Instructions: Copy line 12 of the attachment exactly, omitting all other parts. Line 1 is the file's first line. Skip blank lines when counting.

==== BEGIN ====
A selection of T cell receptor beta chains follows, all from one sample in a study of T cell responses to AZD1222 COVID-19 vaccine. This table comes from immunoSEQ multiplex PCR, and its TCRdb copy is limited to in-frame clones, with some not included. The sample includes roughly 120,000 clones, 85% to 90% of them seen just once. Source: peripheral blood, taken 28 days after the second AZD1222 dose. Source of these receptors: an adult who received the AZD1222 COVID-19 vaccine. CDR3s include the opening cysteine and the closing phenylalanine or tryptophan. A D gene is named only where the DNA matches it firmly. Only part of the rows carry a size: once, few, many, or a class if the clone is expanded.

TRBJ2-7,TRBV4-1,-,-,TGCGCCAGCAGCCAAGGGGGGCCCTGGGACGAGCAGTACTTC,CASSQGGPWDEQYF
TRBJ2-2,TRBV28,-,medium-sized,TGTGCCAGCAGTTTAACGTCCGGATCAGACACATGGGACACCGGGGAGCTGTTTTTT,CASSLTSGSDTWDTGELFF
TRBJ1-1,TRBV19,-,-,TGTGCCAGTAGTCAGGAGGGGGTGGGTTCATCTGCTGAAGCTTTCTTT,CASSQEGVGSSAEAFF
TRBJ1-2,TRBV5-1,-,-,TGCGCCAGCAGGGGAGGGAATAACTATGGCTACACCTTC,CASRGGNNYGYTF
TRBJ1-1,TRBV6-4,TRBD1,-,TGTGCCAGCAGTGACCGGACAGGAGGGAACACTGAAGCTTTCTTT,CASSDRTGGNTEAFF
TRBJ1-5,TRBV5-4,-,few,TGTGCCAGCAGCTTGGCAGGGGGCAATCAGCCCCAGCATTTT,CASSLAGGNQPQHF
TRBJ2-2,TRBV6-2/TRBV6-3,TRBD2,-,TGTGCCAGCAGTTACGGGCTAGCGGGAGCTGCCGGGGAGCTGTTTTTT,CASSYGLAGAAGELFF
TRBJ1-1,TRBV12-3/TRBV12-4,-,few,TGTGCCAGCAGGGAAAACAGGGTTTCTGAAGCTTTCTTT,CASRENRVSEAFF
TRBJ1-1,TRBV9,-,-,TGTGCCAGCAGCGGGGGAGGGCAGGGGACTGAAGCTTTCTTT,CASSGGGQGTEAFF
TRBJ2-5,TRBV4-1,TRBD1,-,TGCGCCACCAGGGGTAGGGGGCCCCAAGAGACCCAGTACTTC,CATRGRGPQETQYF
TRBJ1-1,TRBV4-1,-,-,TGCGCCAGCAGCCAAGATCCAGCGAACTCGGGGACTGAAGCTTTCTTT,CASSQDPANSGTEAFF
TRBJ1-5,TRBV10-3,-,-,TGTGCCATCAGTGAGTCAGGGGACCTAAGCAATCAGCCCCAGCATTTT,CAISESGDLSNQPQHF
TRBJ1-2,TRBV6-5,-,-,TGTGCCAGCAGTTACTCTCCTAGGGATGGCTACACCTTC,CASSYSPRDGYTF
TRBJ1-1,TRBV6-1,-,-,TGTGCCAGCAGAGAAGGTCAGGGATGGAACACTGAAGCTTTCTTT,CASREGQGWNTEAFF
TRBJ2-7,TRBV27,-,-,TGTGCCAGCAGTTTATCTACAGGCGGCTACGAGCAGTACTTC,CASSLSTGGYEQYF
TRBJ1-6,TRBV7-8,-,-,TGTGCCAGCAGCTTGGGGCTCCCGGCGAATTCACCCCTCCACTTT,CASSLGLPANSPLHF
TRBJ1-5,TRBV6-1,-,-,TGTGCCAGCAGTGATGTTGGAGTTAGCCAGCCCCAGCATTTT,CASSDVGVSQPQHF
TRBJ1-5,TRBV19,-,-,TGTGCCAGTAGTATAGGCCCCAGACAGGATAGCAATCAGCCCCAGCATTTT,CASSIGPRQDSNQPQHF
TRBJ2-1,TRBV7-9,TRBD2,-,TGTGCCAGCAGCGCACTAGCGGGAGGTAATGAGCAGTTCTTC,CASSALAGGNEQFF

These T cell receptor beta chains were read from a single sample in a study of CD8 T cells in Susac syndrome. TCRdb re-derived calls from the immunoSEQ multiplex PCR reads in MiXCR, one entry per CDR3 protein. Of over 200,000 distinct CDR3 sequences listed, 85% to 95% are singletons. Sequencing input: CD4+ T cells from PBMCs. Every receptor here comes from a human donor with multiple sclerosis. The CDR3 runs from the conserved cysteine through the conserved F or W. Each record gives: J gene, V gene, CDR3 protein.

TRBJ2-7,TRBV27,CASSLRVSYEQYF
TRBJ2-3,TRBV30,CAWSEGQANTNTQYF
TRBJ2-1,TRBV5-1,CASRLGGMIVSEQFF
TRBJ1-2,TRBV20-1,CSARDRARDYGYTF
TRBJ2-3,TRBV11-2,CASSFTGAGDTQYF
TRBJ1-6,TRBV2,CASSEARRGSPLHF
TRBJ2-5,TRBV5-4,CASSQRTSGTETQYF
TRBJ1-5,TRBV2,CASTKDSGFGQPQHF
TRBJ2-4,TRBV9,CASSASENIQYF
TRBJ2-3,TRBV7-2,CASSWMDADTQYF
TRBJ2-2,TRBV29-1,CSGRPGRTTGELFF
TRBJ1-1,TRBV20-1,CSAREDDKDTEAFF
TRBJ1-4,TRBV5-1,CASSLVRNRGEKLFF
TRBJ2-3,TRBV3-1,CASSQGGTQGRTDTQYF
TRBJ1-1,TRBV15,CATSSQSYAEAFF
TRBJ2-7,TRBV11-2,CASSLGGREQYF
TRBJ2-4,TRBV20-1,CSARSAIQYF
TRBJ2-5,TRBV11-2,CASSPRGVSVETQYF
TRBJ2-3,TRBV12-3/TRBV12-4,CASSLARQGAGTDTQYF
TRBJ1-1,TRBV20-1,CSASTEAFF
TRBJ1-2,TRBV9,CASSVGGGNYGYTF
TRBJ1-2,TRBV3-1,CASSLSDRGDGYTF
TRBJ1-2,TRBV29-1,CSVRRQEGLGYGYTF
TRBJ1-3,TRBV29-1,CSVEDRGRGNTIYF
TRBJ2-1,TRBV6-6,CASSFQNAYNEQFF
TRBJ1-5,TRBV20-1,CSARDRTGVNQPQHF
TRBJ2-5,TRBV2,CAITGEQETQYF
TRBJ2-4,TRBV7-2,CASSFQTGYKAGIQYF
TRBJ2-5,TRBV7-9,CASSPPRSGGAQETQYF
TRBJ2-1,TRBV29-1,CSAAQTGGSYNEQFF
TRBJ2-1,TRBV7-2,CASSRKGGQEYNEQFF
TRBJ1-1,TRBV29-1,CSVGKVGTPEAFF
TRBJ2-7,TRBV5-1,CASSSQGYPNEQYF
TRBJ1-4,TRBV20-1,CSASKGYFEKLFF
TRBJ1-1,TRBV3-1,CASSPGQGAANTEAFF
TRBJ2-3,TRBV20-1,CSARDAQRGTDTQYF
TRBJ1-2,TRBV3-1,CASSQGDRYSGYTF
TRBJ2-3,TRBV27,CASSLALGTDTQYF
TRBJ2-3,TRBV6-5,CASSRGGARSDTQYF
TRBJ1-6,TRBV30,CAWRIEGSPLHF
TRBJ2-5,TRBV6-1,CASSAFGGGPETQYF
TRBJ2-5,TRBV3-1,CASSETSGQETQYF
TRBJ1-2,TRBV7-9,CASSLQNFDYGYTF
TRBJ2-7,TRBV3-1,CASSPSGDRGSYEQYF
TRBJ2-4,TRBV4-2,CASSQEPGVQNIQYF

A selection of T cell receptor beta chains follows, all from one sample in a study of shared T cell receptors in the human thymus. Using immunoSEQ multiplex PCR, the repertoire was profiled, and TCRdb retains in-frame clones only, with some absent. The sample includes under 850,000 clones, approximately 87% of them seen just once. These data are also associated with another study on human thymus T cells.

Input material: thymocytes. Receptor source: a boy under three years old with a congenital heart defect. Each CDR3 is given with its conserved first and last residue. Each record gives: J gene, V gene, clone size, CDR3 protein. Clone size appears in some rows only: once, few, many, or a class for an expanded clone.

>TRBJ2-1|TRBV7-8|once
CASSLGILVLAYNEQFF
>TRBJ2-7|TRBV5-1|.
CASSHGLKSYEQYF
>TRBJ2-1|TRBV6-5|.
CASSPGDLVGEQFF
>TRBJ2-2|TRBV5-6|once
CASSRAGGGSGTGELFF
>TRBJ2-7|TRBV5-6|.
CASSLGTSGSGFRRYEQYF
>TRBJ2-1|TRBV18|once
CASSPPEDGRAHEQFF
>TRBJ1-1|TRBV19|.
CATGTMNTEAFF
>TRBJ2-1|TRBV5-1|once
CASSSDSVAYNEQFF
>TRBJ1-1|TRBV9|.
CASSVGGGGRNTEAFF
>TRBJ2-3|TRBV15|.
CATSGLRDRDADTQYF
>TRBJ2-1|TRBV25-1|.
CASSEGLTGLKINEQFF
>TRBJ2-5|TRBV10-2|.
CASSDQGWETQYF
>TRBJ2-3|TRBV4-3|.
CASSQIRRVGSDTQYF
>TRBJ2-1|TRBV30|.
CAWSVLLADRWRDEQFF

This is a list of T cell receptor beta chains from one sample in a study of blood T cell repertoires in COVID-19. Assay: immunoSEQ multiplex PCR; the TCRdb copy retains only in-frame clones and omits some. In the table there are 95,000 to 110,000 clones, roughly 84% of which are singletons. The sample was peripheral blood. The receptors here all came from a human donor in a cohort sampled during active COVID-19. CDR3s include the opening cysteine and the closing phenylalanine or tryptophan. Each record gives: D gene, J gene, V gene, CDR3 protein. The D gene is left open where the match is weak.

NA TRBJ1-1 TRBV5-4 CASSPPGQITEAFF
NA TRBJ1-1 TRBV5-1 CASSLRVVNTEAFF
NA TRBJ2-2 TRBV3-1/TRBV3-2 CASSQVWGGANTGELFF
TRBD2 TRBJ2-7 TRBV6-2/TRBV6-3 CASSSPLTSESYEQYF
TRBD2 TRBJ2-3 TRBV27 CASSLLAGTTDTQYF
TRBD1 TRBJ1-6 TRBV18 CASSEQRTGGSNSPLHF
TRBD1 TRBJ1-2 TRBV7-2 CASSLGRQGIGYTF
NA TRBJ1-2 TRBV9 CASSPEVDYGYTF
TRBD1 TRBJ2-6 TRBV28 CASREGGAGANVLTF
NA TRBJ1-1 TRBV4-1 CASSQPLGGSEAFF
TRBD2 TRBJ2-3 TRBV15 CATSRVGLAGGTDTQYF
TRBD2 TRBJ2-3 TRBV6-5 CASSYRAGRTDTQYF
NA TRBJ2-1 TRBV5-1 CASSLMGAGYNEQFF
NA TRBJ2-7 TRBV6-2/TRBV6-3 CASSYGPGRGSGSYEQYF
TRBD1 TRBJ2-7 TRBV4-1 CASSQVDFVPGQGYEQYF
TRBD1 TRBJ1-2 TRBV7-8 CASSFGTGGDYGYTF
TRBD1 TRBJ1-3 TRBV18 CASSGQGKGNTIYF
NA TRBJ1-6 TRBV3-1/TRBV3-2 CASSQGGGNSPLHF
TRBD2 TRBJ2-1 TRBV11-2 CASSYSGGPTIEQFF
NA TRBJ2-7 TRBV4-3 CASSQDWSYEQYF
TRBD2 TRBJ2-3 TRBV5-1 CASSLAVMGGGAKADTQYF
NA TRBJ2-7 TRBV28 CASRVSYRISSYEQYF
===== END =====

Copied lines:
TRBJ1-1,TRBV4-1,-,-,TGCGCCAGCAGCCAAGATCCAGCGAACTCGGGGACTGAAGCTTTCTTT,CASSQDPANSGTEAFF